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Cancer Cells

o Cancer cells continue to grow and divide indefinitely.

o A mass of cancer cells is called a tumor.

o A tumor is benign if it is localized in a small lump.

o When an individual has a tumor invasive enough to impair function of an organ, the tumor is said to be malignant.

o Cancer cells may separate from the tumor and enter the body’s circulatory systems and establish tumors in other parts of the body.

o This process is called metastasis.

o Certain genes that stimulate normal growth in human cells are called proto- oncogenes.

o Proto-oncogenes can be converted to oncogenes genes that cause cancer, by mutagens such as UV radiation, chemicals, or simply by random mutations.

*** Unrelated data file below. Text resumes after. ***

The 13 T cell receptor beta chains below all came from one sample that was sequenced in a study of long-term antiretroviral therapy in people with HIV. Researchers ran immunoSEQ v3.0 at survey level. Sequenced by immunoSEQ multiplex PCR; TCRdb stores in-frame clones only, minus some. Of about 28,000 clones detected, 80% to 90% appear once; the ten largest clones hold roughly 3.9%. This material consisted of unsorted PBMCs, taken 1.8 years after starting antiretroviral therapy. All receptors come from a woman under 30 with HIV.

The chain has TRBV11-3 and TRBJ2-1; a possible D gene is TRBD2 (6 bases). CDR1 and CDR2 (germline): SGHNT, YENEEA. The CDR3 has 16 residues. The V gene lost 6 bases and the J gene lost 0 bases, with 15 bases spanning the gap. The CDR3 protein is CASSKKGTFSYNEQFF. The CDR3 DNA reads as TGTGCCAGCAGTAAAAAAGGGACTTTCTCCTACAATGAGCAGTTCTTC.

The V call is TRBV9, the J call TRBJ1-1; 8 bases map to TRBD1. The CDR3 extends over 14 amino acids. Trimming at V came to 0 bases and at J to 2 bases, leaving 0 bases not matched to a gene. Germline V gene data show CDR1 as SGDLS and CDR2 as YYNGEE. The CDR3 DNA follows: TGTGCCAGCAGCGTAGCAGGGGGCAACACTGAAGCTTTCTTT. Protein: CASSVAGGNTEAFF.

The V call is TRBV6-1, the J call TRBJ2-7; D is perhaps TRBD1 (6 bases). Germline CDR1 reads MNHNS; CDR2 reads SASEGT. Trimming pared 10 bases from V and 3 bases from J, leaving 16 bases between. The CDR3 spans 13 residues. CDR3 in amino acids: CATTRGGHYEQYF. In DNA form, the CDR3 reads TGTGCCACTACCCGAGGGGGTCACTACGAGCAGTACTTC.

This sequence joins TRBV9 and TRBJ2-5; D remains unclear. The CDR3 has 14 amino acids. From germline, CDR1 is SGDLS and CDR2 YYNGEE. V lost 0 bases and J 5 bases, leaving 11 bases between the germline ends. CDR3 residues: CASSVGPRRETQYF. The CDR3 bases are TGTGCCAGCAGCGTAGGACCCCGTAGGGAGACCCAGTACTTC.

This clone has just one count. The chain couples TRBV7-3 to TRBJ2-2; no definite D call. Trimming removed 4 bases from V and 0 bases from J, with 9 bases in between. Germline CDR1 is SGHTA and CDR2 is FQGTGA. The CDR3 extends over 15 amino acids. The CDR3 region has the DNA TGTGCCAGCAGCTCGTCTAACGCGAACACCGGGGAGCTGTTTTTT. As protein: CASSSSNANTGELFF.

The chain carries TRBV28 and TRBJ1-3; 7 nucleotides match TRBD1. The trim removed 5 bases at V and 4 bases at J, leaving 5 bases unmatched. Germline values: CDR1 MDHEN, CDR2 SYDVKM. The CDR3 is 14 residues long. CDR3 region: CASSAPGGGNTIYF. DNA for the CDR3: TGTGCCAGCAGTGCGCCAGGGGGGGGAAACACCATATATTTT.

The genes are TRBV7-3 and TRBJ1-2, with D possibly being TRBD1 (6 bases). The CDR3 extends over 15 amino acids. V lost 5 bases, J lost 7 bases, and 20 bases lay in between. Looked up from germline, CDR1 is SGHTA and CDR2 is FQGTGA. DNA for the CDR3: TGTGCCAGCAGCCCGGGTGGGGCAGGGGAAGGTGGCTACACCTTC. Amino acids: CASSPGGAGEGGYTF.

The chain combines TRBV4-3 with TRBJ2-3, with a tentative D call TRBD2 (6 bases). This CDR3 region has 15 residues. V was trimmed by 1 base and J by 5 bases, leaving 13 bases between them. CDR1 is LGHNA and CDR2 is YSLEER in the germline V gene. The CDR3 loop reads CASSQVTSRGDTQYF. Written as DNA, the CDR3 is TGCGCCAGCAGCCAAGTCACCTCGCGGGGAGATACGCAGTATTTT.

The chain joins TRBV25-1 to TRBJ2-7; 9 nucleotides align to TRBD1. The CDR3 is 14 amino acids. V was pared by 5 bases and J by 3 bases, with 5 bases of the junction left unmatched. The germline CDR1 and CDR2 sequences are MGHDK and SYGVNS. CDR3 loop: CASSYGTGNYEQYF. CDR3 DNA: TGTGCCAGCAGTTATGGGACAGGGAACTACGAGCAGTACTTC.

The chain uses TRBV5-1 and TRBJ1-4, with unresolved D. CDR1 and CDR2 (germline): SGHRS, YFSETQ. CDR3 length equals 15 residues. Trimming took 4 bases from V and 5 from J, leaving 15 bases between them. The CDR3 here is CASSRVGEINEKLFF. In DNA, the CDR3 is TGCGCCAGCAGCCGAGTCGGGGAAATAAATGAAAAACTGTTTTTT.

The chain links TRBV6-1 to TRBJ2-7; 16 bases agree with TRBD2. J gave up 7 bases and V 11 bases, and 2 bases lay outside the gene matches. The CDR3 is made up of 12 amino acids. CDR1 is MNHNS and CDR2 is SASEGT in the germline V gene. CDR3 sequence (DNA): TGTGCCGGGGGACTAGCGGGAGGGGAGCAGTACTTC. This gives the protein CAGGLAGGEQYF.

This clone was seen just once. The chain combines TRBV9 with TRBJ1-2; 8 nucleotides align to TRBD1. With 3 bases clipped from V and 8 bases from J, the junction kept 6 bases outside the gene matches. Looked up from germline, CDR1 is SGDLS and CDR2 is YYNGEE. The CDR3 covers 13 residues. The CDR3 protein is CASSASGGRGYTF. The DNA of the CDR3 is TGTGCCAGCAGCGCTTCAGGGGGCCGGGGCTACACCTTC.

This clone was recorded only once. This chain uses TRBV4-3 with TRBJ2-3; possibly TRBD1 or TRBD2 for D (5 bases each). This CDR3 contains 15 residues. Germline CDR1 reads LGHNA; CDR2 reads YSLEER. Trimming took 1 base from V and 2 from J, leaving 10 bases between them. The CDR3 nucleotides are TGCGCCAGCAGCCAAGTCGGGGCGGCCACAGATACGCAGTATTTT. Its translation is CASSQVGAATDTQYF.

o Mutagens that can cause cancer are called carcinogens.

o If and when DNA damage is discovered, the cell will immediately activate its tumor suppressor genes that halt the cell cycle in an attempt to repair the genetic lesion.

o If the genetic lesion is too extensive, an intracellular auto-death pathway known as apoptosis, will be activated and cell self-digestion would follow.

o The attempt to carry out apoptosis may fail, perhaps because of a preexisting defect in the repair mechanism, which would increase the possibility for malignancy to develop.

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